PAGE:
After Thabo Mbeki became president in 1999, Aids was presented as a conspiracy engineered by ruthless pharmaceutical companies promoting an ill-defined virus for financial gain.
Racist Western nations who saw Africa as a pit of promiscuity were blamed for encouraging the idea that this virus was sexually transmitted, while poverty was blamed for the immune deficiency killing healthy middle-class people in their prime.
Though Nelson Mandela seldom spoke about Aids during his presidency, preferring the health department to handle what was generally considered one of a number of competing problems, there was never doubt that HIV/Aids was potentially fatal and largely sexually transmitted.
The "Aids dissident" views were virtually unknown in SA until Mbeki put them on the national agenda, turning Aids into a struggle over the interpretation of the causes of immune deficiency and over who had the right to define these causes.
Unlike his predecessor, Mbeki took an active interest in the science of Aids. But he seemed particularly drawn to views contrary to those of the scientific establishment.
As deputy president he had helped to promote the drug Virodene, which its manufacturers, Cryopreservation Technologies, claimed could kill the human immunodeficiency virus (HIV).
Virodene's safety had not been established, but Mbeki put enormous pressure on the Medicines Control Council to approve human trials of the drug. It was found to contain a highly toxic industrial solvent, dimethylformamide, which can cause fatal liver damage.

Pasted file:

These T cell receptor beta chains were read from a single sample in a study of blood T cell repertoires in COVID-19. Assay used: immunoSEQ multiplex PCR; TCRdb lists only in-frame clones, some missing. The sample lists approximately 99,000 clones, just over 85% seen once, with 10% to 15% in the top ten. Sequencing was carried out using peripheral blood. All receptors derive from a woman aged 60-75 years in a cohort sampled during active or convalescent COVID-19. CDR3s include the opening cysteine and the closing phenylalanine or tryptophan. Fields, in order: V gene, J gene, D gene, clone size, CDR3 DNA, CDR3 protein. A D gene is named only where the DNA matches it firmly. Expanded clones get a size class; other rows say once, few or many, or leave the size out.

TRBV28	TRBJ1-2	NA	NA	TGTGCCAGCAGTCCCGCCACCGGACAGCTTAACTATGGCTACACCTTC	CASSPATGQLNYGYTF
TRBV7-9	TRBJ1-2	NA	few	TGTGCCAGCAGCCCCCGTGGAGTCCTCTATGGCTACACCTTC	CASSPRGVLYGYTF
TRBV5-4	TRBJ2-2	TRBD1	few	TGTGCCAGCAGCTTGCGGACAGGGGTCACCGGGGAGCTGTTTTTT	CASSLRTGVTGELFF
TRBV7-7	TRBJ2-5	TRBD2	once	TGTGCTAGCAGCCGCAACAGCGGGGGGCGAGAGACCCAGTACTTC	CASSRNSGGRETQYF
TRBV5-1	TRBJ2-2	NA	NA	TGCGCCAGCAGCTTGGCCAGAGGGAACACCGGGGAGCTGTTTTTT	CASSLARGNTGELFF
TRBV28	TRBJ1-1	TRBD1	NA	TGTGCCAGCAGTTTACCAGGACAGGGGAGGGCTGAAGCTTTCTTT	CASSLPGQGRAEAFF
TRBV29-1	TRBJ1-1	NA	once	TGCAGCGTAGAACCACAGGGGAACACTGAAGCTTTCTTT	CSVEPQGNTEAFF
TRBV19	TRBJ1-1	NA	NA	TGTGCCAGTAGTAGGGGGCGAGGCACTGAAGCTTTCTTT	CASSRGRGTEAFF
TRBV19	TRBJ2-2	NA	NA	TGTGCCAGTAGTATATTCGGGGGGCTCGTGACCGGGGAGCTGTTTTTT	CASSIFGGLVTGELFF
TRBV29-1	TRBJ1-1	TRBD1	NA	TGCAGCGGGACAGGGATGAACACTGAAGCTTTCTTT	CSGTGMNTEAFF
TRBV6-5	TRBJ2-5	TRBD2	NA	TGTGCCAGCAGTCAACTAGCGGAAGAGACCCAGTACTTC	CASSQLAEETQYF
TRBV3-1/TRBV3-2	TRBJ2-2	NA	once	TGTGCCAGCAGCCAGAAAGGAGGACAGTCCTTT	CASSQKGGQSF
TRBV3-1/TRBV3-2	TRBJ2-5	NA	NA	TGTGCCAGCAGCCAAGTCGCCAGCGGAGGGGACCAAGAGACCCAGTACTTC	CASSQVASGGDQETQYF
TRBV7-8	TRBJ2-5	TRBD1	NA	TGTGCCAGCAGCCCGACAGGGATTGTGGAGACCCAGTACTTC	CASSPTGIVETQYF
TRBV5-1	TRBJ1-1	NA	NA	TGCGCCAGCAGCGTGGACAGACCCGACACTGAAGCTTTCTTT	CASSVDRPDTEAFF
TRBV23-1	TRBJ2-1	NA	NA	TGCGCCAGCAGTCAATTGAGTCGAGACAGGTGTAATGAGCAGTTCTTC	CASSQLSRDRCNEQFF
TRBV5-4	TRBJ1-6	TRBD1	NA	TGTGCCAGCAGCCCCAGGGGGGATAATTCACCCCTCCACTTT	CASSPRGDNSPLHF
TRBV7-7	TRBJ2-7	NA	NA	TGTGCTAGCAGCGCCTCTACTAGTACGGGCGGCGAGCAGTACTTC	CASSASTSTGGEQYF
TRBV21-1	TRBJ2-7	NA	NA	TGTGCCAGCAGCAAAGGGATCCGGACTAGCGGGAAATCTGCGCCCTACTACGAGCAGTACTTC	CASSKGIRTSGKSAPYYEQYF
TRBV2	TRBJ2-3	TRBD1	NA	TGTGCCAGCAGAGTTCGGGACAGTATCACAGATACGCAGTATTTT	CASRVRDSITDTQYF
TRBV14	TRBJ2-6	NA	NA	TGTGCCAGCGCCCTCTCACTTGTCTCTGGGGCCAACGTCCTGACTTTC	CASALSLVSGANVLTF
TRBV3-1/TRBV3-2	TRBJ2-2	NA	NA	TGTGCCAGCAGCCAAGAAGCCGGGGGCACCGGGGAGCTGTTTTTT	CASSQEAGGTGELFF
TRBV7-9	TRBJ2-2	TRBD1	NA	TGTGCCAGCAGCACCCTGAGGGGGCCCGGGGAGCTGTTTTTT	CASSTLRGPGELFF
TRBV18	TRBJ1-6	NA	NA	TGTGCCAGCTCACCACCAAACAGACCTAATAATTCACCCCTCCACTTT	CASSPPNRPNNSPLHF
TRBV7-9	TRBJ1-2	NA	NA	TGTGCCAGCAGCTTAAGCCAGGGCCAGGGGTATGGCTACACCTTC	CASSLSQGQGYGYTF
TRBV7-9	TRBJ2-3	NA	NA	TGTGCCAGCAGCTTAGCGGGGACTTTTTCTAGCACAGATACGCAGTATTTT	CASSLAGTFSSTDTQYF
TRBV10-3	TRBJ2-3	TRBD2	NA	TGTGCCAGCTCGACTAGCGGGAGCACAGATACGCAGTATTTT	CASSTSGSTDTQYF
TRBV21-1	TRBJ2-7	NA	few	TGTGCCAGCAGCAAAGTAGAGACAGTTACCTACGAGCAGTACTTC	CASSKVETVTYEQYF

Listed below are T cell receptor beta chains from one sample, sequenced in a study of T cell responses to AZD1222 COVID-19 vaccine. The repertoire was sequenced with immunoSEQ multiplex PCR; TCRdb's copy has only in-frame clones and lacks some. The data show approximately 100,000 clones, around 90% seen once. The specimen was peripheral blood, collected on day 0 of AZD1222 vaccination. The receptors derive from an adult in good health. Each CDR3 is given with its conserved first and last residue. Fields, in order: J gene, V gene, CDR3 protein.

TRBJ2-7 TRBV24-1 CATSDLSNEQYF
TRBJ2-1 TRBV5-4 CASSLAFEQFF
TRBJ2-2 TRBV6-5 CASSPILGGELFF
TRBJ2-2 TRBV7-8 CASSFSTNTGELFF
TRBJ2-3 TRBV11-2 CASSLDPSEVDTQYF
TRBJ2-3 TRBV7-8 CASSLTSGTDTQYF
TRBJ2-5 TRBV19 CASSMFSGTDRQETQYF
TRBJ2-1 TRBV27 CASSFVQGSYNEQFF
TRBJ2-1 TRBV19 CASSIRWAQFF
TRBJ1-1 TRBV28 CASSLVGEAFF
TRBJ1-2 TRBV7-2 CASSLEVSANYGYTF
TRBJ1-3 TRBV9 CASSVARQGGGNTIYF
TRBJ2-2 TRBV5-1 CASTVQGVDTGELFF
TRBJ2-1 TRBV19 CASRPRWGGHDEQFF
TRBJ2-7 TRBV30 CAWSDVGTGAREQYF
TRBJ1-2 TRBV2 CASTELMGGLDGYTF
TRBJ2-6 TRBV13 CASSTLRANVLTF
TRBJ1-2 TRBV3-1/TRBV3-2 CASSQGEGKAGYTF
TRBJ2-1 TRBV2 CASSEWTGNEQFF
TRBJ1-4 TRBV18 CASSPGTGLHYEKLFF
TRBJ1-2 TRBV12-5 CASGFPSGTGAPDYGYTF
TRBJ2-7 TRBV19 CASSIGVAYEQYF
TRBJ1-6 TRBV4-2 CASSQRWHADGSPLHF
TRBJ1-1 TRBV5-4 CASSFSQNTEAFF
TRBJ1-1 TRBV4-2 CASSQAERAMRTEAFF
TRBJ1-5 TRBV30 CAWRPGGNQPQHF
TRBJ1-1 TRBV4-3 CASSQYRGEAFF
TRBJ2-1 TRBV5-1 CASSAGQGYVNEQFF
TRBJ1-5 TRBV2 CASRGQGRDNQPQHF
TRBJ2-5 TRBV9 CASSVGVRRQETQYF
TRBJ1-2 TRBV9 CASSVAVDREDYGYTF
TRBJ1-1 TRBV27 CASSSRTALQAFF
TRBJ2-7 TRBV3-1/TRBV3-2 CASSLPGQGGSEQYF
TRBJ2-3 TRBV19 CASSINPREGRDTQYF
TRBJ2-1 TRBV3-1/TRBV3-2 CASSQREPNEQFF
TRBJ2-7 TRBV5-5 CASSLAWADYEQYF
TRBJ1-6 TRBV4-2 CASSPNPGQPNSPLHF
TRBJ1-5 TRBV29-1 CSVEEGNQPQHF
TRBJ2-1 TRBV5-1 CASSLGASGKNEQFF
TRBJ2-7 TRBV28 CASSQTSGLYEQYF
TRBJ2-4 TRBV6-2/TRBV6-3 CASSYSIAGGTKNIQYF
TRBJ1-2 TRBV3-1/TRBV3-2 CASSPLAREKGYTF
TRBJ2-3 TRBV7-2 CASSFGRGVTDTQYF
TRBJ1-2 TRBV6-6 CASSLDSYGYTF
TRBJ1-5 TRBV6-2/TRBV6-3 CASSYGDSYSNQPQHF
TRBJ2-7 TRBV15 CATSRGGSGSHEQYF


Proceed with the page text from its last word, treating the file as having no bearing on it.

Though the Virodene incident seemed to make Mbeki wary of drug-based solutions to Aids, it did not diminish his interest in anti-establishment scientific views.
So it is not surprising that Mbeki took an interest in Aids dissident Anthony Brink's manuscript "Debating AZT". Brink claimed that the drug AZT, rather than HIV, caused people to "waste away".
Mbeki read the manuscript soon after he became president and it led him to the world of the Aids dissidents.
The first inkling of his new interests came in October 1999 when he warned the national council of provinces that AZT was potentially toxic.
By January 2000 Mbeki was in contact with US dissident David Rasnick, who says Mbeki asked "if I would support his efforts regarding AZT and Aids".
In a passionate letter to world leaders in April that year, Mbeki said that while there was an "orchestrated campaign of condemnation" of his association with the dissidents, "a simple superimposition of Western experience on African reality would be absurd and illogical".
US officials apparently thought the letter was a hoax and when they realised it was real it was leaked to the media.
Mbeki later accused the CIA of plotting against him.
In May 2000 Mbeki set up his presidential advisory panel on HIV/Aids. Made up of orthodox and dissident scientists, it was given the task of settling questions such as: What causes the immune deficiency that leads to death from Aids?
Orthodox scientists who agreed to be on the panel privately said it was like debating with members of the flat earth society.
But Mbeki, believing the dissidents to be modern-day martyrs persecuted by the scientific establishment, continued to promote them.
"A whole variety of things can cause the immune system to collapse," Mbeki told Time magazine in September 2000.
"Now it is perfectly possible that among those things is a particular virus. But the notion that immune deficiency is only acquired from a single virus cannot be sustained."